RPM spec files have a macro, %config, that is used to mark config files so that edits to config files won't get lost during a subsequent upgrade. Without this, the config files from an upgrade would tend to overrite the edited files from the previous version. %config can also apper as %config(noreplace), but there seems to be little or no documentation on what this means. Here are the results of some experimentation. The experiments were done on the current version of RPM for RedHat 9 (ver 4.2 from the rpm-4.2-0.69 RPM). Other versions may be different.
There are three things that can vary about files in an RPM that is being upgraded: how the files are marked in the spec file (default, %config, or %config(noreplace)), whether the file itself changed between RPM versions, and whether the file on disk has been edited between installing one version of the RPM and the next.
The following table shows what we ended up with after installing an RPM, optionally editing the resulting files, and then upgrading the RPM.
|File marked as||Changed in update RPM?||On-disk file untouched||On-disk file edited|
|[default]||No||File from update||File from update|
|Yes||File from update||File from update|
|%config||No||File from update||Edited file|
|Yes||File from update||File from update, edited file in .rpmsave|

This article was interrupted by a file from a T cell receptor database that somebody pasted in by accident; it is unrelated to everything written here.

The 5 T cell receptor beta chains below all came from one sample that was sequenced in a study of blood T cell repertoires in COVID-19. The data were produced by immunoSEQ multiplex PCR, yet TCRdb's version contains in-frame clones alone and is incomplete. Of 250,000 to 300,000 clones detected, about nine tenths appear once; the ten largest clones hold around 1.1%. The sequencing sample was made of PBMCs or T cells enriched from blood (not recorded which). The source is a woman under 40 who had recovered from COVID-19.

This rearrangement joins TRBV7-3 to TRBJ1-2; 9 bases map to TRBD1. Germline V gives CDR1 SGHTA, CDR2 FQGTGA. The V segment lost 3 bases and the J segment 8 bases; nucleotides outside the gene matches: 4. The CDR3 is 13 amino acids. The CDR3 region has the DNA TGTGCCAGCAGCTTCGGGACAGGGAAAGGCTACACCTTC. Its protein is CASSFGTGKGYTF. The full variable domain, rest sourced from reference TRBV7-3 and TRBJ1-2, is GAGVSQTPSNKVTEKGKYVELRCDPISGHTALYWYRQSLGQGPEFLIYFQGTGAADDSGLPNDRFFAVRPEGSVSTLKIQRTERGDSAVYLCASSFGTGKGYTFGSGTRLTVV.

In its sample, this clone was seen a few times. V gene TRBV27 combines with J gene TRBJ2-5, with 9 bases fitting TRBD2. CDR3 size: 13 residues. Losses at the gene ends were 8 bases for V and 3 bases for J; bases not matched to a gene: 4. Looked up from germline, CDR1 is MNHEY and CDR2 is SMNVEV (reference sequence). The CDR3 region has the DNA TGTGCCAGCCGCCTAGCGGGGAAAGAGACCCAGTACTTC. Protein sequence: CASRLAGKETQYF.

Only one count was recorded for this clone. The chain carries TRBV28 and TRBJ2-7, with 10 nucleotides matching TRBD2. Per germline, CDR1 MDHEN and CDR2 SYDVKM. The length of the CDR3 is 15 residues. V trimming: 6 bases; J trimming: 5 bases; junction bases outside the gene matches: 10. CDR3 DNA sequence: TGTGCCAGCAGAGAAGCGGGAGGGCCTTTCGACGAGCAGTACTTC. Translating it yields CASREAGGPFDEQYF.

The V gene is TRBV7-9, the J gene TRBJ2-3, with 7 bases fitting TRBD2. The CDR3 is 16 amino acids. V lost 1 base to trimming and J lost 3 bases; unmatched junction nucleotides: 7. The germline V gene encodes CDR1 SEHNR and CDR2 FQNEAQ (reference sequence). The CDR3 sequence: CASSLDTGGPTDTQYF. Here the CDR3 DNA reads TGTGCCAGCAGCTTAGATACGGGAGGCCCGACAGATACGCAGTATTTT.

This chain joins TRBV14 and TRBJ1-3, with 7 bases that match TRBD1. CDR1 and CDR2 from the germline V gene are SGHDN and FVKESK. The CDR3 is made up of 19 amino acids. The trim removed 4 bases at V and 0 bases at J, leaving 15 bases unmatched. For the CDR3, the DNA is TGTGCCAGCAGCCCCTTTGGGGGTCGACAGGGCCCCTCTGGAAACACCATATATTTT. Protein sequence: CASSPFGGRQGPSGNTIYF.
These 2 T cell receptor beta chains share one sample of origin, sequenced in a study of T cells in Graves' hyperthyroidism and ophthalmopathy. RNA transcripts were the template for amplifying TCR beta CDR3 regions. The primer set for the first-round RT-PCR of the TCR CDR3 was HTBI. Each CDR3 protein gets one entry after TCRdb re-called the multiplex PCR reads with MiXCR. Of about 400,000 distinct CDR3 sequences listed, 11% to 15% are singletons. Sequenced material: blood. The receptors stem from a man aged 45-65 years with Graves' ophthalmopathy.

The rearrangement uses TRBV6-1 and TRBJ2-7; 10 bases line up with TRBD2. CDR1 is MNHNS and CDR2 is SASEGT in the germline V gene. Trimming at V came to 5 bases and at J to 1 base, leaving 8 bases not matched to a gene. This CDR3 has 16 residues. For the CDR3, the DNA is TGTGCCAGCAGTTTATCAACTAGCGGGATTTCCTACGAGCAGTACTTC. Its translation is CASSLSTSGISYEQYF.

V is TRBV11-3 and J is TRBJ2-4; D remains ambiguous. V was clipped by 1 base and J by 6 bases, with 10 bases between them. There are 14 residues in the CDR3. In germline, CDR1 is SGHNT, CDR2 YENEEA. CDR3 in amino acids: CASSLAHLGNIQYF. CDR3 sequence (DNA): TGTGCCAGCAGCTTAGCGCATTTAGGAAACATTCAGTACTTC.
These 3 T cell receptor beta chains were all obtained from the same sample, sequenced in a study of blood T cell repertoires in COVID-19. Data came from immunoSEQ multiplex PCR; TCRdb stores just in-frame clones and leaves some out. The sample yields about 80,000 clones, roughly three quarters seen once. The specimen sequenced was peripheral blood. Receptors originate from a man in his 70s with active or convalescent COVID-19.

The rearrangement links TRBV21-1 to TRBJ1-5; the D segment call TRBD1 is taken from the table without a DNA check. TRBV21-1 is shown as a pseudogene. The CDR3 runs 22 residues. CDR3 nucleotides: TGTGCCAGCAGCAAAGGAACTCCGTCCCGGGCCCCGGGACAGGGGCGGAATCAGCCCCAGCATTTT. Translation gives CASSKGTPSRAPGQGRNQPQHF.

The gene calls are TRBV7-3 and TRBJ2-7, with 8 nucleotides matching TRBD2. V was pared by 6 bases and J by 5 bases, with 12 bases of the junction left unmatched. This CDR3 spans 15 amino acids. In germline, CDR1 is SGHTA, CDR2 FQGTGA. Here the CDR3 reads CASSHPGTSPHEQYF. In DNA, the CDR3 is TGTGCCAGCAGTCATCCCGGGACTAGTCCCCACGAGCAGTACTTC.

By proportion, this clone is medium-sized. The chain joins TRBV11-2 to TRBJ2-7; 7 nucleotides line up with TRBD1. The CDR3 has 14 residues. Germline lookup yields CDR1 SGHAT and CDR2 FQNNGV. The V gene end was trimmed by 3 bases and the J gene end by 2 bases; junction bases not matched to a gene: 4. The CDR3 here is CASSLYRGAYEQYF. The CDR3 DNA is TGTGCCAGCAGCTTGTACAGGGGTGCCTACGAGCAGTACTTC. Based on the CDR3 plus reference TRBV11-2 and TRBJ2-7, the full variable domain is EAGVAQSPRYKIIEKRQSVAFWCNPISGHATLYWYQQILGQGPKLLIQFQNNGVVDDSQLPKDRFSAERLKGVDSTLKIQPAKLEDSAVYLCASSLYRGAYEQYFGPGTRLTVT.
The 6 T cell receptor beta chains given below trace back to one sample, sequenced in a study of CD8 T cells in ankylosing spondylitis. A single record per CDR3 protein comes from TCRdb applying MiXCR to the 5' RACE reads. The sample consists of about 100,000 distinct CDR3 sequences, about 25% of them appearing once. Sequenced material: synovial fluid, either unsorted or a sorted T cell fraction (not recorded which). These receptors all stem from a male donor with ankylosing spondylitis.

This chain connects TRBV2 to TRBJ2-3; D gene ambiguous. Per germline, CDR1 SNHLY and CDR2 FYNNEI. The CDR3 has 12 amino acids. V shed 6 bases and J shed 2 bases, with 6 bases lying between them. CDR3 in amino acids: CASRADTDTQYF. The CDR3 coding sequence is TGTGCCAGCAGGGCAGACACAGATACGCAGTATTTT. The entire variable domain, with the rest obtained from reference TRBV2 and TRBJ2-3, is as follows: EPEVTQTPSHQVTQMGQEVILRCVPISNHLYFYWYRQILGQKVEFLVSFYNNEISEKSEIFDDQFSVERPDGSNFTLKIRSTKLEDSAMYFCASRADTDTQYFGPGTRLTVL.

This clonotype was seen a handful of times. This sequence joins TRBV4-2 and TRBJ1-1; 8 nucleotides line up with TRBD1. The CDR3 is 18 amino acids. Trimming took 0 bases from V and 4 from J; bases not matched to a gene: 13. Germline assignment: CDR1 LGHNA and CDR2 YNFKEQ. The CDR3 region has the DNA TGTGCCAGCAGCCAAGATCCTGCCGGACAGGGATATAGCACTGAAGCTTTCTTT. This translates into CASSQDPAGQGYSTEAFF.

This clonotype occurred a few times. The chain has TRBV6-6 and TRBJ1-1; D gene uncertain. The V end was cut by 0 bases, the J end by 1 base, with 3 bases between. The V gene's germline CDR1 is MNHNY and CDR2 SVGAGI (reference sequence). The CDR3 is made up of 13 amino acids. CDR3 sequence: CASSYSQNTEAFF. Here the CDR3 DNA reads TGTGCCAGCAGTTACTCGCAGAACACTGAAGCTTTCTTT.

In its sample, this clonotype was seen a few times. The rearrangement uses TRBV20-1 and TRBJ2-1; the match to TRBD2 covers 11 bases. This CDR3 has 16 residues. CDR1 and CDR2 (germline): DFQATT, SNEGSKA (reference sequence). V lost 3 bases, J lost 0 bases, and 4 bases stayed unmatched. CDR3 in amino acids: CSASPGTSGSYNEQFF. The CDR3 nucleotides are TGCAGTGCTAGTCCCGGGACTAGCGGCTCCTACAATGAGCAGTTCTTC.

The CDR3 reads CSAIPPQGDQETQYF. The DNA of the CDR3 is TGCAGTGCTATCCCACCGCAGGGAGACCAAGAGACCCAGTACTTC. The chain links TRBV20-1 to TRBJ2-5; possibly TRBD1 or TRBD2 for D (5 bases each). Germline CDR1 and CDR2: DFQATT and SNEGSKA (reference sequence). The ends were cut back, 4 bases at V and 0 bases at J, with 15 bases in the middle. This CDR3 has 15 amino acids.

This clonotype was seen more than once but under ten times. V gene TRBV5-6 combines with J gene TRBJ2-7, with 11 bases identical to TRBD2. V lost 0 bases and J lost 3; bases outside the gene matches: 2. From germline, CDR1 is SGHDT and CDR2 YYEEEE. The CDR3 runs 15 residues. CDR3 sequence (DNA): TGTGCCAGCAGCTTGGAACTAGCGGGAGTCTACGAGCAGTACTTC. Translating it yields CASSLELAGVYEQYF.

|%config(noreplace)||No||File from update||Edited file|
|Yes||File from update||Edited file, file from the update in .rpmnew|
For the two cases where (noreplace) has an effect, there is also the question of what happens if the status of the file as defined in the spec file changes. And the answer is:
|File marked as||Changed in update RPM?||On-disk file edited|
|Was %config(noreplace), becomes %config||Yes||File from update, edited file in .rpmsave|
|Yes||Edited file, file from the update in .rpmnew|
In summary: if a file is not marked as a config file, or if a file has not been altered since installation, then it will be sliently replaced by the version from an update RPM. If a config file has been edited on disk, but is not actually different from one RPM to another then the edited version will be silently left in place. It is only when a config file has been edited and is different from one RPM to the next that what happens depens on the (noreplace) option. If absent, the new file will be installed, and the the old edited version will be renamed with a .rpmsave suffix. If present, the edited version will be left in place, and the new version will be installed with a .rpmnew suffix. I don't know what happens if RPM needs to create an .rpmsave or .rpmnew file and one already exists - at least in some cases it seems that the new file isn't written under these circumstances.
This suggests that in general config files should be marked (noreplace), unless the change being implimented is sufficiently major that a config file derived from a previous install is simpy not going to work. Even then it seens questionalble to me if installing a new 'default' configuration files is better or worse than leaving behind an edited one that may not work. YMMV.